The Chair advised the SEPA had responded positively to an invitation from the Community Council to talk at the next meeting of the Community Council in September. The objective of the talk was to update the community on the options emerging for improving fish migration whilst recognising the challenges associated with protecting the structures of the weirs. Recognising that the scheduled date for the September meeting was the 18th co-inciding with the Independence referendum it was agreed that the meeting should be re-scheduled to the following Thursday – 25th September. Contact would be made with SEPA to check that this revised date would be suitable. (Note it was subsequently decided to remain with the original date of 18 September 2014).
The Chair reported on what had been a very positive meeting at Lauriston Castle about the scope for developing the Lodge as a meeting place for dementia sufferers and their carers along with the surrounding gardens. Fund raising had begun along with consideration as to how best to seek to access support grants towards the costs of the work needed to improve the lodge and provide a sensory garden. It was considered that Ronnie Rae’s sculpture of a baby elephant would offer a fitting centrepiece for the garden and that the fundraising should seek to include the costs of this piece.
The Chair confirmed that the Planning Committee had met earlier today and had given approval for the revised Local Development Plan to be sent out for consultation. The considerations had been lengthy and acrimonious with Councillors on the Committee demonstrating a determination to oppose many of the proposed developments citing various reasons, including encroachment on to green belt land, traffic impact and other infrastructure capacity. The Chair read out the terms of a statement which had been issued by the Councillors setting out their views on the LDP. It was clear that Councillors – and the City of Edinburgh Council more generally – were deeply uncomfortable with the planning expectations being made of them by the Scottish Government. There was a sense however that resistance would not result in proposed developments being shelved and that the best that could be expected would be delays and/or some reduction in the numbers expected on sites. Scottish Government and the Enquiry Reporters were expected to support appeals which would be likely to result should the Council refuse applications. It was noted that the discussions at the Planning Committee had secured a shared commitment to do more to put pressure on the development of housing on the many brownfield sites that existed across Edinburgh. This initself would not realise sufficient units to come near matching the numbers expected by SG. Efforts were to be made to maximise utilisation of the Murrays Garden district for more units. 1500 new units were proposed for the South Queensferry area which would again contribute towards the overall numbers expected but which would also bring added pressure to the roads network around the north west of Edinburgh.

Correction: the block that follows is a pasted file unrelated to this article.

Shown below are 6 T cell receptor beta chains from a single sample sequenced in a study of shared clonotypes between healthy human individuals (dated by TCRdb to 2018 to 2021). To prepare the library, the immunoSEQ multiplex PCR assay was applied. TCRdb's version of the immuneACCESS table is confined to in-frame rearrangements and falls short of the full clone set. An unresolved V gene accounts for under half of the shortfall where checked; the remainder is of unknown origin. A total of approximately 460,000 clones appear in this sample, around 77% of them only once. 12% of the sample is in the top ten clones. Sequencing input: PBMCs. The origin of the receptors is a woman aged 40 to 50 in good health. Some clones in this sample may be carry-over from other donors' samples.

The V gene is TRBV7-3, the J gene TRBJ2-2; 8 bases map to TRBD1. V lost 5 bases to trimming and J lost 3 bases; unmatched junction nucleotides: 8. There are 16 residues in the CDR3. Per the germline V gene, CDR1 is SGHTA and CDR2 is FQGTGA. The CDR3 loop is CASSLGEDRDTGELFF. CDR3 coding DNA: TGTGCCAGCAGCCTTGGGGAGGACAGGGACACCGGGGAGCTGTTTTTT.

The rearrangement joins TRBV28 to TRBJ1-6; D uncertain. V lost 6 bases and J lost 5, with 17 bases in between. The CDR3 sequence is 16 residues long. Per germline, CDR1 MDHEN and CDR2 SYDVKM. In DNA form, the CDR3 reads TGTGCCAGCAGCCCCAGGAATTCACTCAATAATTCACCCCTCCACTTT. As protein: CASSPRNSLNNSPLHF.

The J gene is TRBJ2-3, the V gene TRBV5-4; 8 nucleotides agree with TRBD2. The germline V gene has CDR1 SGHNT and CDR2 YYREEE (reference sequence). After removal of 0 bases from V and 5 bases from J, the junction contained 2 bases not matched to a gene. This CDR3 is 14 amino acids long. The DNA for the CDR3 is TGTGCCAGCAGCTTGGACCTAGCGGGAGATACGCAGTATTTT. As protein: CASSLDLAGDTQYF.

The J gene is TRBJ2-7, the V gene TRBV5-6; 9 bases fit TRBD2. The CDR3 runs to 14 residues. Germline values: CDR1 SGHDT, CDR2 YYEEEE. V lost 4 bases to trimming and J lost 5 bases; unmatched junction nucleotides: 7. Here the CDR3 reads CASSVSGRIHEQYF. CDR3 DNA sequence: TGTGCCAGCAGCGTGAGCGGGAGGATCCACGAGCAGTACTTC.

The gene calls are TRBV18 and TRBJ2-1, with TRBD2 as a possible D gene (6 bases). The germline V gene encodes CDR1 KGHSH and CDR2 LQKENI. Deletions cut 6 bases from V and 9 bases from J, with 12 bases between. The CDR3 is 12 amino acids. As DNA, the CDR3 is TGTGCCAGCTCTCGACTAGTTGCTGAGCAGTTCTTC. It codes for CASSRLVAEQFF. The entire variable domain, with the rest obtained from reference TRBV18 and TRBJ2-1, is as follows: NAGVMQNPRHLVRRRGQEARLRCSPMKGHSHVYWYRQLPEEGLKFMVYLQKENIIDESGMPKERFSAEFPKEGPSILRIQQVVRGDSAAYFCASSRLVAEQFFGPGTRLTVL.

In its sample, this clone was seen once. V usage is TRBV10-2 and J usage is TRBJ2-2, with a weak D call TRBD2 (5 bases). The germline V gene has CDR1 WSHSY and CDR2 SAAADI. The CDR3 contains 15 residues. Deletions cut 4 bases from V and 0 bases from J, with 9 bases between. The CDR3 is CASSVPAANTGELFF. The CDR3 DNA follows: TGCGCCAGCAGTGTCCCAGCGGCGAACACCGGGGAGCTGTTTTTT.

The Community Council would be considering its response to the LDP over the coming months but more immediately it would be pulling together a response to the planning application for which an extension to the deadline for comments of 4 July 2014 had been secured.
As well as commenting on the consensus that had emerged from the Planning Committee on the LDP Councillor Lindsay Paterson also advised that a further beach clean was to take place on Saturday at Cramond. The Davidson’s Mains Gala was also to take place later on Saturday at Lauriston Castle.
Any Other Business
A commitment had been made (and recorded) at the previous meeting that the Community Council would write to the Council to ask whether it would consider making changes to the route of the 41 bus. The ensuing discussion covered differing – and incompatible views – on the impact on other parts of the locality who may lose out as a result of the proposed changes. The scope for including the possibility of changes to the route of the relatively new number 43 was also raised. Further consideration was to be given as to how bus services to Cramond and Barnton might be improved and an approach would be made to the Council. Finally, it was confirmed that it was understood that the Council had decided that it would seek to introduce new and smaller “wheelybins” it having failed to meet Government targets for reduction in waste sent to landfill. It was not clear when. This received a mixed reception from members.
The Chairman wished all those attending all the best for a warm and successful summer, reminding them that the next meeting would not take place until late September – date to be agreed to accommodate the SEPA presentation.
Final Version as approved on 18 September 2014